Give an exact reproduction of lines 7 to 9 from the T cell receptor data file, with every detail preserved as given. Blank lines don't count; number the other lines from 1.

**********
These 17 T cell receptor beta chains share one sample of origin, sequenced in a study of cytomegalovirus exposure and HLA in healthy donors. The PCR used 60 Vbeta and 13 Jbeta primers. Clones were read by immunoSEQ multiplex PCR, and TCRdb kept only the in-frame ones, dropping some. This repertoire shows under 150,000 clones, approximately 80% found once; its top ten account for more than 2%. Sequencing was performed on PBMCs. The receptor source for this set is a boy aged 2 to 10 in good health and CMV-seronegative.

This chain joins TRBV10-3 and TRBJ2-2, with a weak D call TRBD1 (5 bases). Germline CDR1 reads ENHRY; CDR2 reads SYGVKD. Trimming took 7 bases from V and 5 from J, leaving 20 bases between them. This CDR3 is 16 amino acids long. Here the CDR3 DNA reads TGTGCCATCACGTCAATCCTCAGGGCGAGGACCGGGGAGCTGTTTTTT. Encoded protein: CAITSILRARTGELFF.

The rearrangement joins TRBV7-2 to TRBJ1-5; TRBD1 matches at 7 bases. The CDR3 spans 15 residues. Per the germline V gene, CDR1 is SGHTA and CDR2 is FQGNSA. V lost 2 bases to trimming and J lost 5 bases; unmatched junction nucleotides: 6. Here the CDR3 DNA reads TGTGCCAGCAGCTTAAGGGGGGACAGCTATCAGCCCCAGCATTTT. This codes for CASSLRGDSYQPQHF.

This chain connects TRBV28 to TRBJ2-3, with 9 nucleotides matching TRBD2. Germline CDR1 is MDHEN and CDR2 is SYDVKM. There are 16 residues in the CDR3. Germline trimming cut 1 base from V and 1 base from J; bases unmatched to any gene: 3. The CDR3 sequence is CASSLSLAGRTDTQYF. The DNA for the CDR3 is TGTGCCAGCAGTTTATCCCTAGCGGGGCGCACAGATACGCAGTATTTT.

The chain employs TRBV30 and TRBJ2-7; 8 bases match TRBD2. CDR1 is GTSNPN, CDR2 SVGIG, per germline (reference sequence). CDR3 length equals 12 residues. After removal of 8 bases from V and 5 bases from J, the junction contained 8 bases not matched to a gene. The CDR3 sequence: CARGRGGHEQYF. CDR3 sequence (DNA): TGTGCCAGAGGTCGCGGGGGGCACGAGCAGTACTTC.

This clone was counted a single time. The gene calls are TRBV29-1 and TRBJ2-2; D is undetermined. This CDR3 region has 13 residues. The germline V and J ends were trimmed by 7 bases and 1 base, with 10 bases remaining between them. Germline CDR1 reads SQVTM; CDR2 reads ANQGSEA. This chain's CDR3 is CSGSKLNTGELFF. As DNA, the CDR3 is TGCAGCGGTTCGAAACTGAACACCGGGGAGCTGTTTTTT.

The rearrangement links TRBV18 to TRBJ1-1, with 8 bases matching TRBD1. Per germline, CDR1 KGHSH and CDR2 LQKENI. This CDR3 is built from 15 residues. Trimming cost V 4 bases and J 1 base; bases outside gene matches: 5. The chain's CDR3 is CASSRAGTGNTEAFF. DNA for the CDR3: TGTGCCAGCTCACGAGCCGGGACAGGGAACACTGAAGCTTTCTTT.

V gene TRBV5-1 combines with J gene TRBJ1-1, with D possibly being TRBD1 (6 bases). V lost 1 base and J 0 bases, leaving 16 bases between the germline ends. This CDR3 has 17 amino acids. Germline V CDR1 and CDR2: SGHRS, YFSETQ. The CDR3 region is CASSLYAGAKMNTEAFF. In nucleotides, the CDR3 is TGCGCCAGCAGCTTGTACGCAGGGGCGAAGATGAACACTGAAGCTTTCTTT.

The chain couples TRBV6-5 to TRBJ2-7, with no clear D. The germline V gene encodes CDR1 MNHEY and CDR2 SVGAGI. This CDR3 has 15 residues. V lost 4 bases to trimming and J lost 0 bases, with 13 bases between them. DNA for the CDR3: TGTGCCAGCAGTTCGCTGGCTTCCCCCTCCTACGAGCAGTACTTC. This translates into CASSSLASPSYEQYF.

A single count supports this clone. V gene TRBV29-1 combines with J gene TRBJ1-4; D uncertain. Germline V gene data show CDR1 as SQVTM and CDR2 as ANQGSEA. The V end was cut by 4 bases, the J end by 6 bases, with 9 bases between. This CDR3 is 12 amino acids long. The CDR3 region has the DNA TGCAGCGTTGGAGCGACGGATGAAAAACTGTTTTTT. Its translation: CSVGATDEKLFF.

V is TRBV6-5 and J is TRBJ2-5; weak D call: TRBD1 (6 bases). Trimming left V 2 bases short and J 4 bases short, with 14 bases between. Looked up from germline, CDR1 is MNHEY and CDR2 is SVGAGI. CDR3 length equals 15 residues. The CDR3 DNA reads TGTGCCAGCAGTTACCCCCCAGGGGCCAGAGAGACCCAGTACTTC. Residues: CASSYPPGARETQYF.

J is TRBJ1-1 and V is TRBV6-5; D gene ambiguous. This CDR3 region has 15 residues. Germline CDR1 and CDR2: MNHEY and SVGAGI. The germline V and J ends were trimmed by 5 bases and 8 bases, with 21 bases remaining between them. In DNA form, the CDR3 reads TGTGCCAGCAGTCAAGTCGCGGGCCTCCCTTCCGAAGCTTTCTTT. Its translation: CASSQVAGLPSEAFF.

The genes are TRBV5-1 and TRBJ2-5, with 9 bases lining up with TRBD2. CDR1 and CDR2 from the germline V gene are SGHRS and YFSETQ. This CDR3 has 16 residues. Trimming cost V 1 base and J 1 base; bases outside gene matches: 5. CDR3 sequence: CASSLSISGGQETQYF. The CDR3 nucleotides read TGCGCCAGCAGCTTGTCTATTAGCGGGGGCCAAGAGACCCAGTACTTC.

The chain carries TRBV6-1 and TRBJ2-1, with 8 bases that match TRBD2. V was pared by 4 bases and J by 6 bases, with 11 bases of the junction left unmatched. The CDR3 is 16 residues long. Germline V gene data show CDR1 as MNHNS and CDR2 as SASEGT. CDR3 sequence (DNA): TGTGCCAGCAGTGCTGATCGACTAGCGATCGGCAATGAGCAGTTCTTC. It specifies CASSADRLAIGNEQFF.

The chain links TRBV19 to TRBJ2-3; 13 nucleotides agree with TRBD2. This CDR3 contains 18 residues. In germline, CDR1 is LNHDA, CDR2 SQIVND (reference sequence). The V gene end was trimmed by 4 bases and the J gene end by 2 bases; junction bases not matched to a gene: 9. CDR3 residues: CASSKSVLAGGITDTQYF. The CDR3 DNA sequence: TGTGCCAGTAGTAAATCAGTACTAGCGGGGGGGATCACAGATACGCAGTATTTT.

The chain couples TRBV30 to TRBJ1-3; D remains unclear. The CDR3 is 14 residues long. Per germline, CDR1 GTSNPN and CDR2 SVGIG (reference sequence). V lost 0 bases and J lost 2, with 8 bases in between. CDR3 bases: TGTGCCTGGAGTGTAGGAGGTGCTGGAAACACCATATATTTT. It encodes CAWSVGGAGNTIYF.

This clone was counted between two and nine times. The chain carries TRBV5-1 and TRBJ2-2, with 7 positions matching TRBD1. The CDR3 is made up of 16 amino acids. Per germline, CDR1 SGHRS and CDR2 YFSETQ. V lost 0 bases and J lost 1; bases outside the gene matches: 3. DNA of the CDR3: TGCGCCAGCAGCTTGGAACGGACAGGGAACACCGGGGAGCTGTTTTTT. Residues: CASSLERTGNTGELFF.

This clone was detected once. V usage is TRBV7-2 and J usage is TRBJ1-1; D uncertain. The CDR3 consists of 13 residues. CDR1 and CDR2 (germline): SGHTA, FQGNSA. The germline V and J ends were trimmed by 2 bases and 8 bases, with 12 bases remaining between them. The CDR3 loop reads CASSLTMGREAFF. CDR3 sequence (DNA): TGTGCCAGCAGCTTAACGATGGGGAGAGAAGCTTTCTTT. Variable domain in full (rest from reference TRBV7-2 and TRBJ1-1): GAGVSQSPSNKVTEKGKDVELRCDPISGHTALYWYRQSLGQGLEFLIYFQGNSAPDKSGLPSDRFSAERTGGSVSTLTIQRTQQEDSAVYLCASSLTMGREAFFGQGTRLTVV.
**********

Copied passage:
The rearrangement links TRBV18 to TRBJ1-1, with 8 bases matching TRBD1. Per germline, CDR1 KGHSH and CDR2 LQKENI. This CDR3 is built from 15 residues. Trimming cost V 4 bases and J 1 base; bases outside gene matches: 5. The chain's CDR3 is CASSRAGTGNTEAFF. DNA for the CDR3: TGTGCCAGCTCACGAGCCGGGACAGGGAACACTGAAGCTTTCTTT.

V gene TRBV5-1 combines with J gene TRBJ1-1, with D possibly being TRBD1 (6 bases). V lost 1 base and J 0 bases, leaving 16 bases between the germline ends. This CDR3 has 17 amino acids. Germline V CDR1 and CDR2: SGHRS, YFSETQ. The CDR3 region is CASSLYAGAKMNTEAFF. In nucleotides, the CDR3 is TGCGCCAGCAGCTTGTACGCAGGGGCGAAGATGAACACTGAAGCTTTCTTT.

The chain couples TRBV6-5 to TRBJ2-7, with no clear D. The germline V gene encodes CDR1 MNHEY and CDR2 SVGAGI. This CDR3 has 15 residues. V lost 4 bases to trimming and J lost 0 bases, with 13 bases between them. DNA for the CDR3: TGTGCCAGCAGTTCGCTGGCTTCCCCCTCCTACGAGCAGTACTTC. This translates into CASSSLASPSYEQYF.